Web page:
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The Open UniversityYASS - the Young Applicants in Schools Scheme - is a fabulous series of Open University courses designed to give age 16+ students an early taste of university, and bridge the gap between school and higher education.

The Royal Society of Chemistry and Wolfson (the foundation supporting our excellent new Gridlocks resource) have helped fund Living without oil: chemistry for a sustainable future. Living without oil is one of a series of flexible, 10-credit YASS courses introducing key topics in science.

The course assumes no prior knowledge in the subject area or the wider sciences, but students must have good written English and baseline maths skills. If the UK is ever to become a leader in biofuels or plant-derived plastics, or become the 'Saudi Arabia of wind and wave power', we need more young people tackling the challenges of a post-oil world.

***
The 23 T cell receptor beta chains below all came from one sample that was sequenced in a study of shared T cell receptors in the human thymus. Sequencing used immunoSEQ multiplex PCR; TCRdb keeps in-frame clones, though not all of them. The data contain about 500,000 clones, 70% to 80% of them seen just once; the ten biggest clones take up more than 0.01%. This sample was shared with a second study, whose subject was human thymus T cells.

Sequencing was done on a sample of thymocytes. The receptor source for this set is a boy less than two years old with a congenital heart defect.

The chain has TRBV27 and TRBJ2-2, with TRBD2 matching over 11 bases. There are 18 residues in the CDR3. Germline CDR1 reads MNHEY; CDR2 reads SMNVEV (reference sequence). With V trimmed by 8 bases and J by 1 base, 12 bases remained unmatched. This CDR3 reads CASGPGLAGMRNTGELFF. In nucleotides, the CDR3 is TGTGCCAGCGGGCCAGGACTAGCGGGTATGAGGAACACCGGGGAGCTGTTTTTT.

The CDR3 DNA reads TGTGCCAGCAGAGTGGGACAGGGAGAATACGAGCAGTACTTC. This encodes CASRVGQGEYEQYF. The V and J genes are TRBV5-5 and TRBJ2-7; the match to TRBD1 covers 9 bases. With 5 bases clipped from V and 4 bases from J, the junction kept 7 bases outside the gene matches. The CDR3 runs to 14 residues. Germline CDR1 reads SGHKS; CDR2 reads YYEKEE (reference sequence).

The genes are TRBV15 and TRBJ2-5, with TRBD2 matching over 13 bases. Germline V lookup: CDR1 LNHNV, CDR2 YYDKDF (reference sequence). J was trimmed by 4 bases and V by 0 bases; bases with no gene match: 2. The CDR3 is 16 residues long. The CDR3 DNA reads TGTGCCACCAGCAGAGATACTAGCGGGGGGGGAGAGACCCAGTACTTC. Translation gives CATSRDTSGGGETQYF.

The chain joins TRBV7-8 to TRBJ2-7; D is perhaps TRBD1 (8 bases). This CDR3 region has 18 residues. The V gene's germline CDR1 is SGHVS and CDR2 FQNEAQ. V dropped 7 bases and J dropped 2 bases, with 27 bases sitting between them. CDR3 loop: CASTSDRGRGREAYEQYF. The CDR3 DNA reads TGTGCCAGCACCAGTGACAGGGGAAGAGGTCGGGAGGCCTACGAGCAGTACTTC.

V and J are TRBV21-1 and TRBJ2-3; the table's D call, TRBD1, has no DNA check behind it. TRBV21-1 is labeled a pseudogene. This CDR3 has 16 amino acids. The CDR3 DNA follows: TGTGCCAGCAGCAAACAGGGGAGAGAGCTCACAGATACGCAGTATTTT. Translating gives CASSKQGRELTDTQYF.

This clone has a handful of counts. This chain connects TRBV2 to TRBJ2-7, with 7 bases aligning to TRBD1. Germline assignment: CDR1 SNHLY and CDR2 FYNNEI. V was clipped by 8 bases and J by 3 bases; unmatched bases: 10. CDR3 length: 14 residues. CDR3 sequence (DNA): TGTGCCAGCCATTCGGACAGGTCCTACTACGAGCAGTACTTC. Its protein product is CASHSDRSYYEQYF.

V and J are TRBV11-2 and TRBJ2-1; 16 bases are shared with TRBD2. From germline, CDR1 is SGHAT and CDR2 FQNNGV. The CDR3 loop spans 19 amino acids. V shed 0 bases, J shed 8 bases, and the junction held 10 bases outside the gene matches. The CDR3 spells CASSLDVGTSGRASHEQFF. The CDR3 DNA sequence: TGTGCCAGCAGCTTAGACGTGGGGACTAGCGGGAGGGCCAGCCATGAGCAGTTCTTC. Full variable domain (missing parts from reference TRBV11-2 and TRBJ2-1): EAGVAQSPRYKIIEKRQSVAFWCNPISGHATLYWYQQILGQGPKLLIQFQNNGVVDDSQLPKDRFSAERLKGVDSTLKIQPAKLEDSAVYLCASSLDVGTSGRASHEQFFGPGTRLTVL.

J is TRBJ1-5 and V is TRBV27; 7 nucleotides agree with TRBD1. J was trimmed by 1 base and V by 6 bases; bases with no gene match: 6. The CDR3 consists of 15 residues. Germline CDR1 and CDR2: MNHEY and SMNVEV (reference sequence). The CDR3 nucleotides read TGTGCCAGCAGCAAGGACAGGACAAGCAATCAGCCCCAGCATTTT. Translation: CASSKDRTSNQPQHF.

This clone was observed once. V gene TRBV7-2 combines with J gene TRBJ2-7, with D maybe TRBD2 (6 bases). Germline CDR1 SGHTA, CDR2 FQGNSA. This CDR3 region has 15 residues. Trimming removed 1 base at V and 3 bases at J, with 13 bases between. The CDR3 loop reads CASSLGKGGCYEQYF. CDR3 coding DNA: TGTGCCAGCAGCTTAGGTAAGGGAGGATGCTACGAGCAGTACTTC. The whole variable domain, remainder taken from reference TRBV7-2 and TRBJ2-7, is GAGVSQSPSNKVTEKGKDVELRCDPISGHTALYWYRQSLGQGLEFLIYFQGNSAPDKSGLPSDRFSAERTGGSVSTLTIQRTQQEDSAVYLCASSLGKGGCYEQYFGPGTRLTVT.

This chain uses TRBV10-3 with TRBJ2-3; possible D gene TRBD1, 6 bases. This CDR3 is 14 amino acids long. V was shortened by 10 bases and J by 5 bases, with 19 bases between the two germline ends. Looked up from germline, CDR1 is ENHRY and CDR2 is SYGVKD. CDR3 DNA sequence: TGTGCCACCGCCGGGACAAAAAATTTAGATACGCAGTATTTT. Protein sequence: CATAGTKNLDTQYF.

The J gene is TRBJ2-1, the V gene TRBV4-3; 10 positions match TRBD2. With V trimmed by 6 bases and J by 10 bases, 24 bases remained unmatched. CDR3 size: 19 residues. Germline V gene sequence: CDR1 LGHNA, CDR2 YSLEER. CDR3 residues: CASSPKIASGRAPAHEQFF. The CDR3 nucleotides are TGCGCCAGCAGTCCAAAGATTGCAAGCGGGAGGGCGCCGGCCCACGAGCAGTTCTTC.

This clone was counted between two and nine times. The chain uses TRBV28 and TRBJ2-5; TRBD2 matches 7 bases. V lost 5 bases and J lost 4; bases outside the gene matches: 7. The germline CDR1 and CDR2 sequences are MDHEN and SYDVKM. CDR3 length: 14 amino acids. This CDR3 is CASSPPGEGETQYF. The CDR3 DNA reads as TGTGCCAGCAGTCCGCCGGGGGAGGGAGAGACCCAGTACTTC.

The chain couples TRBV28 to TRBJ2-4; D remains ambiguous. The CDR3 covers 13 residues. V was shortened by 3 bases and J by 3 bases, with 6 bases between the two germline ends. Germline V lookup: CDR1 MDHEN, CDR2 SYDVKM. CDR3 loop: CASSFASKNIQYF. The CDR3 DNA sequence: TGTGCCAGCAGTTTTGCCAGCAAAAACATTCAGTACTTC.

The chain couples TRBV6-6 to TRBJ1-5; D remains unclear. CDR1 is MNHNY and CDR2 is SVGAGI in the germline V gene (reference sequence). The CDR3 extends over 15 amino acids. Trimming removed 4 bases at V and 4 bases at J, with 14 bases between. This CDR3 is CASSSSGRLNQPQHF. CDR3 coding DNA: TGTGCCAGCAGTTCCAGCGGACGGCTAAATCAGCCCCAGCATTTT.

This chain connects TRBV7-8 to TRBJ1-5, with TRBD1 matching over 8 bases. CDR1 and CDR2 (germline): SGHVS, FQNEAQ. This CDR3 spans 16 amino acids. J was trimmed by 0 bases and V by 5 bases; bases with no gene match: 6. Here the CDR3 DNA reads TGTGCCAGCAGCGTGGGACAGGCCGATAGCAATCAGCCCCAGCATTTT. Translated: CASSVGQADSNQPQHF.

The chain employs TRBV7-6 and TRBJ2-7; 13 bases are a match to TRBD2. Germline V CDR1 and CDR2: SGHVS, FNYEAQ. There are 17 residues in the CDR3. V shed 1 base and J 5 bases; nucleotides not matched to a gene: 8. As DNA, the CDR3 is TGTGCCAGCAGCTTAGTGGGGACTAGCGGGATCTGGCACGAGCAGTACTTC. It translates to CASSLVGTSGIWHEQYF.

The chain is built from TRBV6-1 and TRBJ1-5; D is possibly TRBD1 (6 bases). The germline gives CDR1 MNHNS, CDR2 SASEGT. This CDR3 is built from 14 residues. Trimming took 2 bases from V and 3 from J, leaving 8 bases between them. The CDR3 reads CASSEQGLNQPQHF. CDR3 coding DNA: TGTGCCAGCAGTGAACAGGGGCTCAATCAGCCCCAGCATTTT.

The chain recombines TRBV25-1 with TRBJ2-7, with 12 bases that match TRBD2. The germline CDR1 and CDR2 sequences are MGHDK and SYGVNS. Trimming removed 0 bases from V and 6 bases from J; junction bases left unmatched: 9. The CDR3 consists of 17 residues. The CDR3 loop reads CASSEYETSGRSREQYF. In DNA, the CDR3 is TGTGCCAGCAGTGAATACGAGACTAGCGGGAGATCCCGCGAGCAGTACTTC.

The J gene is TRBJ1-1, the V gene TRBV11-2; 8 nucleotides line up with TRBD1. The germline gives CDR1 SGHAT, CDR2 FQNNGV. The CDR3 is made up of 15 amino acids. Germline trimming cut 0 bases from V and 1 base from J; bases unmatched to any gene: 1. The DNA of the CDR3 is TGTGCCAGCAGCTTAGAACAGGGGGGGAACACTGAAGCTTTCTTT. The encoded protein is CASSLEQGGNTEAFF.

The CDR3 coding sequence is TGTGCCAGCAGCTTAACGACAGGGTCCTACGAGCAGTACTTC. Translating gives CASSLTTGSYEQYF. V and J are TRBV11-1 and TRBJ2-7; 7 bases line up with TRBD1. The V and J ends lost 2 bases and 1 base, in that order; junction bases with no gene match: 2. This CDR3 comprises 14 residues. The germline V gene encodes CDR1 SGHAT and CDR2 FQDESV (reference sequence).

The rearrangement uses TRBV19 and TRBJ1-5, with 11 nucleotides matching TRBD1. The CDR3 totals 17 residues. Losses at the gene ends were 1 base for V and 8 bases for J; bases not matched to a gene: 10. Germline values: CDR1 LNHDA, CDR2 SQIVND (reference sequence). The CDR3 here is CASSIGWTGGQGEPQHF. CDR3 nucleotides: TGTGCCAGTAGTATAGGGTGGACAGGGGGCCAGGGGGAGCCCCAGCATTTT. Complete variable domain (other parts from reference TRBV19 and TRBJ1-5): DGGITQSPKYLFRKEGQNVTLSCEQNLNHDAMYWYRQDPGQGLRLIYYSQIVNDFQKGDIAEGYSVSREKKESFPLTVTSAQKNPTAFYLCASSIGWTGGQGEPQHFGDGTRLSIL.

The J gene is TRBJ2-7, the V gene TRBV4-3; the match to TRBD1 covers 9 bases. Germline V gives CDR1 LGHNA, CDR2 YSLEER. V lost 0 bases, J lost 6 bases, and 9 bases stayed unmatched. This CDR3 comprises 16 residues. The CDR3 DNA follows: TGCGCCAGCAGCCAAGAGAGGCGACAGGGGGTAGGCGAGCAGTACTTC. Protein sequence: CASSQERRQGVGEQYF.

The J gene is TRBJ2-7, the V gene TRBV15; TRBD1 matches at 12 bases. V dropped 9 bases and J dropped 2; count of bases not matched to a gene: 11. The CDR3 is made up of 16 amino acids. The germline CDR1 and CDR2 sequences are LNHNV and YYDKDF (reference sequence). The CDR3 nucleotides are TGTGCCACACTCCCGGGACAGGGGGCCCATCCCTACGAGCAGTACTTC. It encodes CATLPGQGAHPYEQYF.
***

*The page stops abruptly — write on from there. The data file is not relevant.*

There are two slots for Living without oil, the first starting 18th Feb, and the second on the 12th May. If you, or anyone you know, wants to get an early head-start on this fascinating, and vitally important, subject, register via the YASS course page.

To get those budding post-oil scientists and policymakers started, here's a little inspiration.

Posted by Duncan McMillan on Feb 2, 2012 2:55 PM GMT
Augmented reality and chemistry. A perfect match, you might say, given the difficulty many have visualising chemical structures and mechanisms.

Augmented reality, if you're not yet au fait, is making computer graphics or information appear in real-time over live video. It has hitherto generally been used for some mobile phone information tools, such as Layar, or as a toy. Kids can bring their plastic Avatar toys to life with a webcam and a a piece of card printed with a special two-dimensional bar code.